Barbara:         Well, that’s really important. Can you tell us about some of the email marketing that a person can do to optimize it?


Gary:              Sure. So we can talk about kind of each of those areas that I mentioned in a little bit more detail if that’s helpful.


Barbara:         And could you explain a little bit about what the CAN-SPAM Act is all about?


Gary:              So yeah. There’s a law out there that’s called the CAN-SPAM Act and it was to sort of help prevent spam. I don’t know how effective it is. But if you just look up CAN-SPAM, C-A-N dash S-P-A-M, there’s a list of like seven things that everybody has to do. And one of those things I think most people don’t know is that you’re supposed to put a valid physical postal address in every email that you send if it is a marketing email. And the idea is that spammers generally wouldn’t have a physical address. And so if you don’t have that in there, that is a flag for some of these other companies to say, hey, you know, they’re not even following the CAN-SPAM Act so it is probably going to be spam. So if they think it is a marketing email that doesn’t follow the CAN-SPAM Act, they will often put it into the Spam box.


Barbara:         How do you know if your market has sufficient bandwidth for the information that you’d like to send out?


Gary:              I didn’t quite understand the question. Could you paraphrase that?


Barbara:         Well, sometimes if a person wants to send out content, their consumers don’t have the bandwidth to receive it so that instead of having images and videos, that you really are restricted to using just a small amount of, you know, verbiage to sell. How do you know if that’s going to be an issue?


Gary:              Sure. So something like that, I would just say you have to use a rule of thumb, right? So generally speaking, you’re not going to know exactly what the bandwidth is for any of your receivers. You wouldn’t know that unless somebody shows you or tells you about it. So what you’re going to have to do is just make certain assumptions, right? So if you think that most of the people who are receiving it are going to be looking at it on their phones or over the internet on Wi-Fi, you can make certain assumptions.

I would say that if you could send an email that’s, you know, no more than a couple of hundred kilobytes, that’s probably perfectly fine. Like you should be able to load that on any phone. Just recognize that some folks will set it so that they don’t autoload images. So you may not — You know, whatever you see on your screen might not show up on their screen because they are not loading images. And you also want to make sure that you’re formatting it in a way that looks good on both the computer and also on the phone. So those are some things you might want to think about. But if you can keep it to less than, you know, a couple of hundred kilobytes, I think you would be perfectly fine. Just don’t make it megabytes and megabytes because, yeah, that would be a problem.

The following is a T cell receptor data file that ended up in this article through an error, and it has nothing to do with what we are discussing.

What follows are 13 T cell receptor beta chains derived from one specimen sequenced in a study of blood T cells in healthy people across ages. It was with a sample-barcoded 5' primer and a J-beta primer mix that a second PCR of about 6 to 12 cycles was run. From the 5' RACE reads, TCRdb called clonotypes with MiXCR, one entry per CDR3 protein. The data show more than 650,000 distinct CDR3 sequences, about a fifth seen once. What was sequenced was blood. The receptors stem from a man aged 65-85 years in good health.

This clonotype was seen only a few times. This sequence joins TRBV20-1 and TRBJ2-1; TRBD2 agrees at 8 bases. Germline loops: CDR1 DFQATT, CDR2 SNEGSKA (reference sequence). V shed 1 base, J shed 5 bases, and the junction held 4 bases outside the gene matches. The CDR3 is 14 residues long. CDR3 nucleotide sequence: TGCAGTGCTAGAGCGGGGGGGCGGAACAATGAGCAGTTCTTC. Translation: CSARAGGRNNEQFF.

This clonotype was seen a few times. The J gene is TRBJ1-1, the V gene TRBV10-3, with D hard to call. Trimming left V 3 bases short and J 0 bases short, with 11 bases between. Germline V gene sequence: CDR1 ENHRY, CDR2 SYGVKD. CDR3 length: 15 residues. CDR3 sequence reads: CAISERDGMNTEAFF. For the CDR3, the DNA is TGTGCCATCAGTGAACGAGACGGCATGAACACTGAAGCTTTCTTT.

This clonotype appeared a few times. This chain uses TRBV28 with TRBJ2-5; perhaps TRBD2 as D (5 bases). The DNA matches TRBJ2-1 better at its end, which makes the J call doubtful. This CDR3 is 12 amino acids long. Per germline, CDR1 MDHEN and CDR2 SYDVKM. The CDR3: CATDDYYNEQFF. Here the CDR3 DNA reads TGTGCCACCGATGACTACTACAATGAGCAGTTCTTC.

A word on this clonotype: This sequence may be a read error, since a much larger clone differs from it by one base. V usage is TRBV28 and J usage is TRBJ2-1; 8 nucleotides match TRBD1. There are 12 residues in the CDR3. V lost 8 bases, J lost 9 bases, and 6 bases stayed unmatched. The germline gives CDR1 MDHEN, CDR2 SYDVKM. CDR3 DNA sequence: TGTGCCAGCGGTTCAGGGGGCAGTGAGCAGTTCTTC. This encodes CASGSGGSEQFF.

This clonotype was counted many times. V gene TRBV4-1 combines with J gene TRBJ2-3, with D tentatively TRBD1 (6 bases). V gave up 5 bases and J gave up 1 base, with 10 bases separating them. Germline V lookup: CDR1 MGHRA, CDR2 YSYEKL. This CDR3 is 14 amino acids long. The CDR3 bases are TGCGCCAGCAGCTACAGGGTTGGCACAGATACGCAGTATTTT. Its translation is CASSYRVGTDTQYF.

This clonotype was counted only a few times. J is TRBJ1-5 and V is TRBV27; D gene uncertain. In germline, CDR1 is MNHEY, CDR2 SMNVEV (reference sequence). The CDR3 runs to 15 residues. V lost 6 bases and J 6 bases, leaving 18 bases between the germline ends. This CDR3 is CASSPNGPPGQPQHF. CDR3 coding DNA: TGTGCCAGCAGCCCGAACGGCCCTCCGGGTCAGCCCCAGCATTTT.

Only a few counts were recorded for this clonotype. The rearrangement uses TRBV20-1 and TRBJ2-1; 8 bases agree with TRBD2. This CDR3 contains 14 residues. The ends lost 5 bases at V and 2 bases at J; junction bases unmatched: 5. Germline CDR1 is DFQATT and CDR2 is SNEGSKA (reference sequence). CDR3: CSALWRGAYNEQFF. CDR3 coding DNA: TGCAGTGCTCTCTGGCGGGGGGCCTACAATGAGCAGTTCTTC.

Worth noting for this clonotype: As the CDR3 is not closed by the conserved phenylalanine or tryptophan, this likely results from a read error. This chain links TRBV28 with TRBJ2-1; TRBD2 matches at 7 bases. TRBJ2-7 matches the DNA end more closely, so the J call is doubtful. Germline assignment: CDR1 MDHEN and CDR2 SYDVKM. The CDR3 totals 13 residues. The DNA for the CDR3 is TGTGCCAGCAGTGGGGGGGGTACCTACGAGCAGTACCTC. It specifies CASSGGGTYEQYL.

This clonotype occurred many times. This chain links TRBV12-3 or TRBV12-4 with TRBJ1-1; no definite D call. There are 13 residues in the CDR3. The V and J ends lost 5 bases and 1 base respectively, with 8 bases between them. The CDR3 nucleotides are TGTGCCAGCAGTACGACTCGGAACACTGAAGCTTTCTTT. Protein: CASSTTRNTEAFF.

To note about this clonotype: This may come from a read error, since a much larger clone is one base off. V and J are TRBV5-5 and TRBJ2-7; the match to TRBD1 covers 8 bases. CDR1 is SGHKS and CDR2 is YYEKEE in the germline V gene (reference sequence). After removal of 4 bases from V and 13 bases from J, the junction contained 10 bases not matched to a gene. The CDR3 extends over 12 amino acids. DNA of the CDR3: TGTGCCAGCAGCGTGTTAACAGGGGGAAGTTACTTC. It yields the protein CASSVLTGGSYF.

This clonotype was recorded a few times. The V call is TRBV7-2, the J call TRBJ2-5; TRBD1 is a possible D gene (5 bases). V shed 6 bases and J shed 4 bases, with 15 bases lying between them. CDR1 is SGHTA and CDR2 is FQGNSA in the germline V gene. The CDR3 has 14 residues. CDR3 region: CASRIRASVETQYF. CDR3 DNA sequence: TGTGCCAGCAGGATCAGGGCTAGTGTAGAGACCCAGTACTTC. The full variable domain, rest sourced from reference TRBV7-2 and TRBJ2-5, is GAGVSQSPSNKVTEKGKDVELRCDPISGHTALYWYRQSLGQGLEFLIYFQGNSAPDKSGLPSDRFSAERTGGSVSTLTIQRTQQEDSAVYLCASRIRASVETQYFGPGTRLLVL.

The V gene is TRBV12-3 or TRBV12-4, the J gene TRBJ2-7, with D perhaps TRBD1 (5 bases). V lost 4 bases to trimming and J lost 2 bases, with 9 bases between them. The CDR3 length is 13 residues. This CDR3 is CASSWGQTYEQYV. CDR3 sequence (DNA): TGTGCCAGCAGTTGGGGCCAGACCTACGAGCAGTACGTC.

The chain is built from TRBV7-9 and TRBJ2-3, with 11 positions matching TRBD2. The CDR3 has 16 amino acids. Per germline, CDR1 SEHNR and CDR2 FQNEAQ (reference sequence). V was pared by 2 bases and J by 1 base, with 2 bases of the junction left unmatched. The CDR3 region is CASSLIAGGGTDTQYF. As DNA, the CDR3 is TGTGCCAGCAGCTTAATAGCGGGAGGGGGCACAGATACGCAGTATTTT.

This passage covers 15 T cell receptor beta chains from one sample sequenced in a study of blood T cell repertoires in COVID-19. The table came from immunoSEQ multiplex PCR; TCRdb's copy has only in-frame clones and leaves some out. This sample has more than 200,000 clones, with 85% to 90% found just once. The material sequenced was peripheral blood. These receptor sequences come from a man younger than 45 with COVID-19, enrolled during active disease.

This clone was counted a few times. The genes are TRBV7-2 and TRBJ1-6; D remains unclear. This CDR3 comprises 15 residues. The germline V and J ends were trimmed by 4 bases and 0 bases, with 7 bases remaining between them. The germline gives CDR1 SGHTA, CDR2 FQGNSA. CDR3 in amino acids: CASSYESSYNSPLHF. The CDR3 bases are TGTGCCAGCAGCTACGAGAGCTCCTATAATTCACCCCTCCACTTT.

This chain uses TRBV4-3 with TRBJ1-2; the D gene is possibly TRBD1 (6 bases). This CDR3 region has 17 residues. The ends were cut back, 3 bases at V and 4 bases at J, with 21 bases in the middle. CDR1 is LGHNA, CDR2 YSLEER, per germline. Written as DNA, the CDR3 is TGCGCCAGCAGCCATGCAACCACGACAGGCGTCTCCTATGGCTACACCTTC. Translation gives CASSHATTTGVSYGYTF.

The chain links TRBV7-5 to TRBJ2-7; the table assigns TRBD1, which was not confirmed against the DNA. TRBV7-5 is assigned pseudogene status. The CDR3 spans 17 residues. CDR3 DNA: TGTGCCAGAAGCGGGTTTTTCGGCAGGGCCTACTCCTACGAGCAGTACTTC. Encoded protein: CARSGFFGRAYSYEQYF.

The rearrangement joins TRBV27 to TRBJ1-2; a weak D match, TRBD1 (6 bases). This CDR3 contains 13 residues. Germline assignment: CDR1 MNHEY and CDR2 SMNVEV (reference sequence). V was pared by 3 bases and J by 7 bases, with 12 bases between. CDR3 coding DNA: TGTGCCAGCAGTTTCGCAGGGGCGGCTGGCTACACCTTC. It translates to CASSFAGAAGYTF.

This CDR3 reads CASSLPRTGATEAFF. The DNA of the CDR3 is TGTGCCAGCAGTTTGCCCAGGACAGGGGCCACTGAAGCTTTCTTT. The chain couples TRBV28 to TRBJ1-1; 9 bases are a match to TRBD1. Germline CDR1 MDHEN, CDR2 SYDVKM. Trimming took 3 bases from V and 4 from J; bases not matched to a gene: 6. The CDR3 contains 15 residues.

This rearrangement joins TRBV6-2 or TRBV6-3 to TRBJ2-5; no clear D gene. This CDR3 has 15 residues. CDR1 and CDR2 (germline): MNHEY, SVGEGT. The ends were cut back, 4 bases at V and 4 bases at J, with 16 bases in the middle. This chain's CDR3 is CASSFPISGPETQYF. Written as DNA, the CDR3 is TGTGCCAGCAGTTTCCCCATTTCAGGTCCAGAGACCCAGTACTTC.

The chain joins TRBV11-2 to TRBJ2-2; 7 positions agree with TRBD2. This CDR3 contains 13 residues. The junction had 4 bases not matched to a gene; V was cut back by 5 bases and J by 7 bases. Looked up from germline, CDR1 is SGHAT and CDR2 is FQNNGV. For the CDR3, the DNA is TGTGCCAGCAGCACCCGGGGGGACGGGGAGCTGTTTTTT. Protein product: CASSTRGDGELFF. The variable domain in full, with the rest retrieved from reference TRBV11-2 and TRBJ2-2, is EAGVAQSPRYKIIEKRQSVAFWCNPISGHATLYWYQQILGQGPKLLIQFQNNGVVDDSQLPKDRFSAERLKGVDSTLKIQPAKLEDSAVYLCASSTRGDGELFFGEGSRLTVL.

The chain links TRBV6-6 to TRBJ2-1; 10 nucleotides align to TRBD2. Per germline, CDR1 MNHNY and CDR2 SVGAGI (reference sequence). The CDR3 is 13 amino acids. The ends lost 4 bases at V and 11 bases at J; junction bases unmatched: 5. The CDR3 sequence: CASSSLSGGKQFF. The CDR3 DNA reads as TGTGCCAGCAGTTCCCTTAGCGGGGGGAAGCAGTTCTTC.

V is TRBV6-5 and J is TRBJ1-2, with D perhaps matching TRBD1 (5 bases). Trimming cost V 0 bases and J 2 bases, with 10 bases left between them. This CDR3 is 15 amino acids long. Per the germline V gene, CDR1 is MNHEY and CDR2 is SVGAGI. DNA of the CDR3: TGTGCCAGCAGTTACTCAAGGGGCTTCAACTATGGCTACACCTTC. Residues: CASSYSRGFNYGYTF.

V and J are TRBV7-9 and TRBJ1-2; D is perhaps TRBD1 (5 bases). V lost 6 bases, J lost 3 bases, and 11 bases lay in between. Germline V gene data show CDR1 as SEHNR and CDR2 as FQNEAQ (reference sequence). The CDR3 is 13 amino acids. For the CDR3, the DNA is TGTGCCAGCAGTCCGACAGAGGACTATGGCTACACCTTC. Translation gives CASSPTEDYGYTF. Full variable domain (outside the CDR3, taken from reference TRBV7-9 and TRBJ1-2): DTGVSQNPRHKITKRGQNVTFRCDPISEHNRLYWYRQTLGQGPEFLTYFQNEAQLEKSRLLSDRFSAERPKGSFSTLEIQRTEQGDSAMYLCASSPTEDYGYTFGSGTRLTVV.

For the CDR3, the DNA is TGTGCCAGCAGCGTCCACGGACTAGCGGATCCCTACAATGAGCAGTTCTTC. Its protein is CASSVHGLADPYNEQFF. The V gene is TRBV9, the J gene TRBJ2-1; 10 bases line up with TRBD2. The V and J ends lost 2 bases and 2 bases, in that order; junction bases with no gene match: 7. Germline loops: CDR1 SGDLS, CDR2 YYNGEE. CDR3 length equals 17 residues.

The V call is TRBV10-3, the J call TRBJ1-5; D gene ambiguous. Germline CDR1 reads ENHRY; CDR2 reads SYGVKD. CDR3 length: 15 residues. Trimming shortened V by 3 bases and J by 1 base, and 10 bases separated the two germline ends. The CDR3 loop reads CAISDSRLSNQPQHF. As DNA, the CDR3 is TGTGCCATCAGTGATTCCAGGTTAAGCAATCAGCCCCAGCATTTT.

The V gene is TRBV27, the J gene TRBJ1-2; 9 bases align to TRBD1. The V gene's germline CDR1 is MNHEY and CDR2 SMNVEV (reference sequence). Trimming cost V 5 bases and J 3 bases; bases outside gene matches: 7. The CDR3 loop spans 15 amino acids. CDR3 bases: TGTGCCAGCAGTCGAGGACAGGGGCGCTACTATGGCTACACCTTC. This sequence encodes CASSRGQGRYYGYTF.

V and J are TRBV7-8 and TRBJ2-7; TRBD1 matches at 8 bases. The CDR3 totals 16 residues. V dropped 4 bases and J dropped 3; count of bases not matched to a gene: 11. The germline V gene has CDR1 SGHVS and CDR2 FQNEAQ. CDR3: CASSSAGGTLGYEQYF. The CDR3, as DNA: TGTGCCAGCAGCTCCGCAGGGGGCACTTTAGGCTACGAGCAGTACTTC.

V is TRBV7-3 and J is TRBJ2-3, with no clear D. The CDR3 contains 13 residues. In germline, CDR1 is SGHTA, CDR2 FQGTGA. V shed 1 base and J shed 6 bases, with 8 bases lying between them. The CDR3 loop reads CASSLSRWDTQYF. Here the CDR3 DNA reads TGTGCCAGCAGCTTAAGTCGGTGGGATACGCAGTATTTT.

Barbara:         Okay. So what we could take from this is that, you know, things are changing all the time. And when you’re talking about business, it’s really crucial to get a security expert in on the ground floor before you wind up with a problem because if you’re blacklisted, you know, that’s like professional death.


Gary:              Yeah. It makes it much more challenging for them to get the information that you’re trying to send out. Yes.


Barbara:         Yes. And in terms of business, you’re probably much better off outsourcing it to an expert instead of, you know, trying to do these things yourself.


Gary:              I would say so. I do think that a lot of people like to just do it on their own because it saves money. And my point is that yeah, it does save you a lot of money but you’re also probably not getting a return because people aren’t getting your emails. So I would suggest that if it is something that you want to do on your own that you just read up on marketing emails and understand all of the different aspects of what you can do like not just what you write in the content but also the technical stuff. And if you read it and your eyes glaze over, then you probably are better off outsourcing it and finding some help. But if you do read it and understand all of it and can do it, then you just need to set aside the time to actually do it. And if you don’t do any of those things, then don’t be surprised if people aren’t getting your newsletters.


Barbara:         Gary, how can our listeners reach you? I’m sure that they’re intrigued by your services and are just chomping it to bits to have you work with them.


Gary:              Well, I appreciate that. You can reach me at my website, Alfizo, A-L-F-I-Z-O, dot com. And if you just scroll to the bottom, there’s a contact form and, you know, they can reach out there and I’ll always respond.


Barbara:         Well, thank you so much for being with us today. It was really very enlightening. This has been another episode of Marketing Tips for Doctors with your host, Dr. Barbara Hales, speaking with Gary Chan. Thank you.


Gary:              Thank you.


Barbara:         Till next time.